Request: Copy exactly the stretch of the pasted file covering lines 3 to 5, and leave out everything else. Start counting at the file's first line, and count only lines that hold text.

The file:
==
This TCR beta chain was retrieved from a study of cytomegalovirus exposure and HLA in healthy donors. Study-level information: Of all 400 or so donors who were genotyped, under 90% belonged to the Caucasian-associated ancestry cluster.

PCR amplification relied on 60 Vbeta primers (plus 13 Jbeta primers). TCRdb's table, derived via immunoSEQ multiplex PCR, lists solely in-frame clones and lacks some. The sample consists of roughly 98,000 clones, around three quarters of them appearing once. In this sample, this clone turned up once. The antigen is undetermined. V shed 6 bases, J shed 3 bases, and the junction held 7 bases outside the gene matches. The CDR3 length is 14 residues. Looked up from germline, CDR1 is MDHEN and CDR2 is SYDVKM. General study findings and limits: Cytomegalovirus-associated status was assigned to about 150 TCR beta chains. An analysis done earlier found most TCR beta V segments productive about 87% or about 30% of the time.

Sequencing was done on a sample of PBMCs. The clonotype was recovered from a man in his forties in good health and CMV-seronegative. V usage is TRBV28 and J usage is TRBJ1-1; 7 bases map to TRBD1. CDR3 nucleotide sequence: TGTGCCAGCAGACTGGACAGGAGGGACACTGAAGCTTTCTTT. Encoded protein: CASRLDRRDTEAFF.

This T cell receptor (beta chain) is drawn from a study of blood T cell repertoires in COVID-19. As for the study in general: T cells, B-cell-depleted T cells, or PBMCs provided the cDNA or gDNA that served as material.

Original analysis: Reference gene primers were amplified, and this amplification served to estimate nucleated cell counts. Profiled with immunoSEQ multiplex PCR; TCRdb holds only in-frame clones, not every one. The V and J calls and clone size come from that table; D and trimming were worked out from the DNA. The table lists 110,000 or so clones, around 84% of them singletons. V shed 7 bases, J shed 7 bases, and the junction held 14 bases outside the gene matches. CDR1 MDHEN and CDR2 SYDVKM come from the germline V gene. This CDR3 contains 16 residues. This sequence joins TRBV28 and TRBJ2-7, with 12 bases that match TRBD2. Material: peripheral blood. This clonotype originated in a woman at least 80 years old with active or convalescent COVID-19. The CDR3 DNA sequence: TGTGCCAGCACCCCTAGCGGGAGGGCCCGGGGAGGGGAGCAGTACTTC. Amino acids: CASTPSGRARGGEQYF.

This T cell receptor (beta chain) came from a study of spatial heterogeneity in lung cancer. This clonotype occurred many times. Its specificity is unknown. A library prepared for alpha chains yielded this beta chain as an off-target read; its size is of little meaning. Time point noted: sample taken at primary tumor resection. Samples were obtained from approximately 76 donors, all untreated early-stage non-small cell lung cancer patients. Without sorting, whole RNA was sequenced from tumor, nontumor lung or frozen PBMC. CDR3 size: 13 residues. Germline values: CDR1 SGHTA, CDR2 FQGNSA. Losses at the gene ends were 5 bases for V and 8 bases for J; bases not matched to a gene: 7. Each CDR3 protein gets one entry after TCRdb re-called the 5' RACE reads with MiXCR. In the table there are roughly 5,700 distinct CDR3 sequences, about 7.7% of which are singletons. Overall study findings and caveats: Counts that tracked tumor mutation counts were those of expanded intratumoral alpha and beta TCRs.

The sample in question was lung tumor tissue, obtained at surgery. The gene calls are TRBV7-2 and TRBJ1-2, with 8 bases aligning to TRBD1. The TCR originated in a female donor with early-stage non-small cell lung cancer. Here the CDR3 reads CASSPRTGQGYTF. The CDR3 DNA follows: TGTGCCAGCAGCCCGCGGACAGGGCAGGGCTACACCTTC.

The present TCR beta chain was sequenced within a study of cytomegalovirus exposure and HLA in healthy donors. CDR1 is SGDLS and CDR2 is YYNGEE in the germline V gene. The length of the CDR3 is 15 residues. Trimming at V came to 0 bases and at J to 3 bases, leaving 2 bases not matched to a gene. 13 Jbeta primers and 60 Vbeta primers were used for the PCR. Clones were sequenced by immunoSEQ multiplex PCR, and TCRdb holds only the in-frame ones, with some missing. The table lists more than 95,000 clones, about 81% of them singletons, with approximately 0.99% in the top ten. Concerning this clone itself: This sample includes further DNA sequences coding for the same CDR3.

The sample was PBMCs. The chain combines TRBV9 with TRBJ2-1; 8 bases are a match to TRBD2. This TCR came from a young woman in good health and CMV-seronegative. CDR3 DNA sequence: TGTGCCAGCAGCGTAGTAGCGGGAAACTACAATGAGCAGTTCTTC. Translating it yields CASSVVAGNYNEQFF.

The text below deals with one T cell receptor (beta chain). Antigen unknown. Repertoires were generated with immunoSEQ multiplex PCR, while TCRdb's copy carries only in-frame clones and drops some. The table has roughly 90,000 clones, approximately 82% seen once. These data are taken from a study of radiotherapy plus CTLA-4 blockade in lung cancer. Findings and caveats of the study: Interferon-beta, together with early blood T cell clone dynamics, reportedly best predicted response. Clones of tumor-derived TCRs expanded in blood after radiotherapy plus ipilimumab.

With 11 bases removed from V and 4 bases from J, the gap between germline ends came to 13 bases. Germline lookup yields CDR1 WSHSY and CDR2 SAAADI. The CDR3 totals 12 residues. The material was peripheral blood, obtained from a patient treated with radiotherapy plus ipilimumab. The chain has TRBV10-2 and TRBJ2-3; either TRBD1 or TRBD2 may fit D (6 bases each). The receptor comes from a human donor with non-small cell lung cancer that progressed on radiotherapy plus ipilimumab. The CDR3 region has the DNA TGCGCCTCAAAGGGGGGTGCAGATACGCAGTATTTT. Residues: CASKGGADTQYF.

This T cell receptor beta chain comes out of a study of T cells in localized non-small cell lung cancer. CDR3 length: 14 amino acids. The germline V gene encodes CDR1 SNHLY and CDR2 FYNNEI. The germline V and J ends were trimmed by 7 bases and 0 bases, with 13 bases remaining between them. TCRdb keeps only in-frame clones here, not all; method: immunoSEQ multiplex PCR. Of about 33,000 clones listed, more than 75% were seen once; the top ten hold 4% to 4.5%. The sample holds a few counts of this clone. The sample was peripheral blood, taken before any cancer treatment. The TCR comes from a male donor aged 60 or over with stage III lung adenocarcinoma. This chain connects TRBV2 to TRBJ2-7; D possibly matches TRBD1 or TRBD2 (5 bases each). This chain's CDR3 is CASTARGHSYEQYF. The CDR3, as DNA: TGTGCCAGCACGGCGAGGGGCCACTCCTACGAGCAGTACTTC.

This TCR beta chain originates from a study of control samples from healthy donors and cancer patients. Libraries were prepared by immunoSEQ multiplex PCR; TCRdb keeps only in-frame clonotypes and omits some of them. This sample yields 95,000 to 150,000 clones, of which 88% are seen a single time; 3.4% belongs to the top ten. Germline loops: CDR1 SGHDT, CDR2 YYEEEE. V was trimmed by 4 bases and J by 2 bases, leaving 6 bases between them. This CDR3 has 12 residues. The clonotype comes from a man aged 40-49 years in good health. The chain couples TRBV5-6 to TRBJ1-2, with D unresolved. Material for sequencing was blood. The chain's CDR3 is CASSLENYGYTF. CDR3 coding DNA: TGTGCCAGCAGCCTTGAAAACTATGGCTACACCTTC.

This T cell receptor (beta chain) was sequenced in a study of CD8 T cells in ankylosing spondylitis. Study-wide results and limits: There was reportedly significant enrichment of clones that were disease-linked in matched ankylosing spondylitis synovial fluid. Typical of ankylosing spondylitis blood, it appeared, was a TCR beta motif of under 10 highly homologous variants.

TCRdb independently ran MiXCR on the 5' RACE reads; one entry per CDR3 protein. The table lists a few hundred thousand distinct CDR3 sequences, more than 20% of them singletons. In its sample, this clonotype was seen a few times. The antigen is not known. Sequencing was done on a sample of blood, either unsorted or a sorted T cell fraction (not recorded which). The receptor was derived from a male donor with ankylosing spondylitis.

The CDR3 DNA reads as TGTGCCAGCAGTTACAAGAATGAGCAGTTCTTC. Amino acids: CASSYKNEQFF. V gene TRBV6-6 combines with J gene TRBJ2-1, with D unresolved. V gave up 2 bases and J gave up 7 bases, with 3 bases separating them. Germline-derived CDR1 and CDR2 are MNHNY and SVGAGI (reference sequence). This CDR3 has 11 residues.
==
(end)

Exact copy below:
Sequencing was done on a sample of PBMCs. The clonotype was recovered from a man in his forties in good health and CMV-seronegative. V usage is TRBV28 and J usage is TRBJ1-1; 7 bases map to TRBD1. CDR3 nucleotide sequence: TGTGCCAGCAGACTGGACAGGAGGGACACTGAAGCTTTCTTT. Encoded protein: CASRLDRRDTEAFF.

This T cell receptor (beta chain) is drawn from a study of blood T cell repertoires in COVID-19. As for the study in general: T cells, B-cell-depleted T cells, or PBMCs provided the cDNA or gDNA that served as material.

Original analysis: Reference gene primers were amplified, and this amplification served to estimate nucleated cell counts. Profiled with immunoSEQ multiplex PCR; TCRdb holds only in-frame clones, not every one. The V and J calls and clone size come from that table; D and trimming were worked out from the DNA. The table lists 110,000 or so clones, around 84% of them singletons. V shed 7 bases, J shed 7 bases, and the junction held 14 bases outside the gene matches. CDR1 MDHEN and CDR2 SYDVKM come from the germline V gene. This CDR3 contains 16 residues. This sequence joins TRBV28 and TRBJ2-7, with 12 bases that match TRBD2. Material: peripheral blood. This clonotype originated in a woman at least 80 years old with active or convalescent COVID-19. The CDR3 DNA sequence: TGTGCCAGCACCCCTAGCGGGAGGGCCCGGGGAGGGGAGCAGTACTTC. Amino acids: CASTPSGRARGGEQYF.